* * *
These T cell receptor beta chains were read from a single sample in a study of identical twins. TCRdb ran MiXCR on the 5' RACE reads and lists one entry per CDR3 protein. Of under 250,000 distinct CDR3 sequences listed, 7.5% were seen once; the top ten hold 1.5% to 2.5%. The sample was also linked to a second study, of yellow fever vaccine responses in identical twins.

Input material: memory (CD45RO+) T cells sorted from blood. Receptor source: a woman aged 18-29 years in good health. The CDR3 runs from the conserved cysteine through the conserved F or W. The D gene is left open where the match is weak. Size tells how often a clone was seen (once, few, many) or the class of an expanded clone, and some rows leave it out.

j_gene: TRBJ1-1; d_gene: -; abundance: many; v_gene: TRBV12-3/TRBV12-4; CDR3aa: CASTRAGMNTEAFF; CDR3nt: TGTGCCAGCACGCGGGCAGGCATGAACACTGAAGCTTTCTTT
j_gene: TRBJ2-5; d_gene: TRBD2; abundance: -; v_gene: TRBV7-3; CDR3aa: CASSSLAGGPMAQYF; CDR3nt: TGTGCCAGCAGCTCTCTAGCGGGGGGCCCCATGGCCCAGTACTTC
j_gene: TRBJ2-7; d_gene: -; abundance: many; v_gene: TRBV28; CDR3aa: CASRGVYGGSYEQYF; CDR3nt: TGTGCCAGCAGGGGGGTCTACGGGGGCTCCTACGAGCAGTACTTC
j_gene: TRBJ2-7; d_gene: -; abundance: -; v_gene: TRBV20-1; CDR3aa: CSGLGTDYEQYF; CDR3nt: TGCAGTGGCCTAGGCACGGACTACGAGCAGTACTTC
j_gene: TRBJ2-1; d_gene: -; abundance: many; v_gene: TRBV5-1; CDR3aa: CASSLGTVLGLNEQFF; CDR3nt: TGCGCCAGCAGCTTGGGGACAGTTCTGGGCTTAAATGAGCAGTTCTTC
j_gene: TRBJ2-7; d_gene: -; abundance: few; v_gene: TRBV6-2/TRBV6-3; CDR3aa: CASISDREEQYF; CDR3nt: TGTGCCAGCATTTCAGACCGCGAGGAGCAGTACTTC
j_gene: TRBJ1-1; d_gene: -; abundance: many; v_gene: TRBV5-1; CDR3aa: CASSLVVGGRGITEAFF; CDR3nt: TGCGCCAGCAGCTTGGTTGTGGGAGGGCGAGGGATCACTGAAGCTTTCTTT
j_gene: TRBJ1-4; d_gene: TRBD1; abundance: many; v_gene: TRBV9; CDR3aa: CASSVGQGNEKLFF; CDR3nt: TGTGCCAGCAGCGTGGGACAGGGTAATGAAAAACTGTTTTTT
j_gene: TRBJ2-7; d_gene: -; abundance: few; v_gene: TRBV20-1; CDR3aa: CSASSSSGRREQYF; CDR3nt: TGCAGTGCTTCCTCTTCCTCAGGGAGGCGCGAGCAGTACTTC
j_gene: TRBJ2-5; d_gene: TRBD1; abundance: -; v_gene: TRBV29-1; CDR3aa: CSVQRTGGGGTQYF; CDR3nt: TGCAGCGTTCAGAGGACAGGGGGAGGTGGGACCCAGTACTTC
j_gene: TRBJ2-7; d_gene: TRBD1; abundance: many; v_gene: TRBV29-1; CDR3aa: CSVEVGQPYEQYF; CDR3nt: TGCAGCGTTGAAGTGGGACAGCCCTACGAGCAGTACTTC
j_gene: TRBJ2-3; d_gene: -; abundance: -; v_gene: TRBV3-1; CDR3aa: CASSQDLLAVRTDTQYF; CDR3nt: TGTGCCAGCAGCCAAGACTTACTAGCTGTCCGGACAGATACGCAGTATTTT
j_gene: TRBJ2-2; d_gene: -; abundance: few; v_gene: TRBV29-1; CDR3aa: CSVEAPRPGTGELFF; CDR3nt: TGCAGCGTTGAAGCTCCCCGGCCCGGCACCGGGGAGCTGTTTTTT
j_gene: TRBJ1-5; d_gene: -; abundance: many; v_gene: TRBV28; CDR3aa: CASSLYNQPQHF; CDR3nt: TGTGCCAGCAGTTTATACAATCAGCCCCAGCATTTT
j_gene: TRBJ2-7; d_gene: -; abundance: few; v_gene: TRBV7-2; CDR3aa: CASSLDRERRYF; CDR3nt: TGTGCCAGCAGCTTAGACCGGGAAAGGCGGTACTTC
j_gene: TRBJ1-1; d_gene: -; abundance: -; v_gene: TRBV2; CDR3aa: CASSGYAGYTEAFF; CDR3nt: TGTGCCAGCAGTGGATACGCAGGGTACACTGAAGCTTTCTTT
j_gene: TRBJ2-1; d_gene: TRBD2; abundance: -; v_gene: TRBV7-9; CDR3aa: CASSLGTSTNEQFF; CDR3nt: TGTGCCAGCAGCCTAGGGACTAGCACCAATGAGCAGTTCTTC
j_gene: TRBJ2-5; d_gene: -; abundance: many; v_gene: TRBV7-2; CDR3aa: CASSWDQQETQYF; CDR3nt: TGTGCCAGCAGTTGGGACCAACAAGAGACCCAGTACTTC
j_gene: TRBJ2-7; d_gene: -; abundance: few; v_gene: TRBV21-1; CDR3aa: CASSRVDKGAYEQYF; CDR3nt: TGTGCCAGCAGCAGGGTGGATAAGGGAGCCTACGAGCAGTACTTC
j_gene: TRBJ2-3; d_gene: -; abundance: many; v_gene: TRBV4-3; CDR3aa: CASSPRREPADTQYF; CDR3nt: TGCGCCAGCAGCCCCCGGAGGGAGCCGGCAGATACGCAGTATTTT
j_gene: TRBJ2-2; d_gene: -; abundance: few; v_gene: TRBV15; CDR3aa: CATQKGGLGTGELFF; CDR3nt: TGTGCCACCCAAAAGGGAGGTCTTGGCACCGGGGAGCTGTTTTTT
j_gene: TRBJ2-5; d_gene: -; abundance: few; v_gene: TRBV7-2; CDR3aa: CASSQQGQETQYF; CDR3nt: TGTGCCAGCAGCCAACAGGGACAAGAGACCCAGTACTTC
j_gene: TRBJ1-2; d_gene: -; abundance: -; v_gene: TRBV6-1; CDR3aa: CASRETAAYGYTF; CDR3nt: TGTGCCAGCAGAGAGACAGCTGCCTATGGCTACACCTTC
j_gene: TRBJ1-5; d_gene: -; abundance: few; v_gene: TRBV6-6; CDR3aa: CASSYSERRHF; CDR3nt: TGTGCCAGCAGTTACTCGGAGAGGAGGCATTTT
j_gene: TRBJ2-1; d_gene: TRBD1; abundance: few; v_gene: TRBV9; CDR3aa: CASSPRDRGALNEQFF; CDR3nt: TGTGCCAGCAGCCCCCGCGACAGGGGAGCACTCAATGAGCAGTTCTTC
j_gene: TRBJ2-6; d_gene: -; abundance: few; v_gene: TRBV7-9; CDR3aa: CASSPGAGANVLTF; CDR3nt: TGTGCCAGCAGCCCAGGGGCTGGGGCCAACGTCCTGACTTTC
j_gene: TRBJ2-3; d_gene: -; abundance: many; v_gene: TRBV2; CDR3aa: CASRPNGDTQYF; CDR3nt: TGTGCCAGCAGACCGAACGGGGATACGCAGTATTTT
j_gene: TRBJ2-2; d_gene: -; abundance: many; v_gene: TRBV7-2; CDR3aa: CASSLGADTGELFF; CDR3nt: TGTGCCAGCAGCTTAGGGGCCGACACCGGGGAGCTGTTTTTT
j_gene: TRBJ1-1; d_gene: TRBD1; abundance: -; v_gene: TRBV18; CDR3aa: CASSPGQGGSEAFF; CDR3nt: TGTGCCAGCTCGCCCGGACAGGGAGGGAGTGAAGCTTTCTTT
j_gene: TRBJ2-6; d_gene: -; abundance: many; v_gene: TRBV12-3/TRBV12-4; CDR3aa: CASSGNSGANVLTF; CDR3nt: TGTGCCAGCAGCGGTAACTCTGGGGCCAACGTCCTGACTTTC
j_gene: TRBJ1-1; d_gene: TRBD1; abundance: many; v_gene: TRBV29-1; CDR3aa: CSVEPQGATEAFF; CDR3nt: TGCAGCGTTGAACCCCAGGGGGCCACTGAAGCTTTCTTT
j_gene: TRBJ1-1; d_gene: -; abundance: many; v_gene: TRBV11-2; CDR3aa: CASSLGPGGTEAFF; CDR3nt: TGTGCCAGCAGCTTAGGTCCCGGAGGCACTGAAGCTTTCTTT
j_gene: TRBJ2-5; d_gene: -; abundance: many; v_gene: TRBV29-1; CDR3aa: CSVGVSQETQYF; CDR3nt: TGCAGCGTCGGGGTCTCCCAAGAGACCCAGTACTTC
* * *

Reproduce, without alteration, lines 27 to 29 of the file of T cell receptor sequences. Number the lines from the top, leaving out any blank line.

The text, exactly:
j_gene: TRBJ2-1; d_gene: TRBD1; abundance: few; v_gene: TRBV9; CDR3aa: CASSPRDRGALNEQFF; CDR3nt: TGTGCCAGCAGCCCCCGCGACAGGGGAGCACTCAATGAGCAGTTCTTC
j_gene: TRBJ2-6; d_gene: -; abundance: few; v_gene: TRBV7-9; CDR3aa: CASSPGAGANVLTF; CDR3nt: TGTGCCAGCAGCCCAGGGGCTGGGGCCAACGTCCTGACTTTC
j_gene: TRBJ2-3; d_gene: -; abundance: many; v_gene: TRBV2; CDR3aa: CASRPNGDTQYF; CDR3nt: TGTGCCAGCAGACCGAACGGGGATACGCAGTATTTT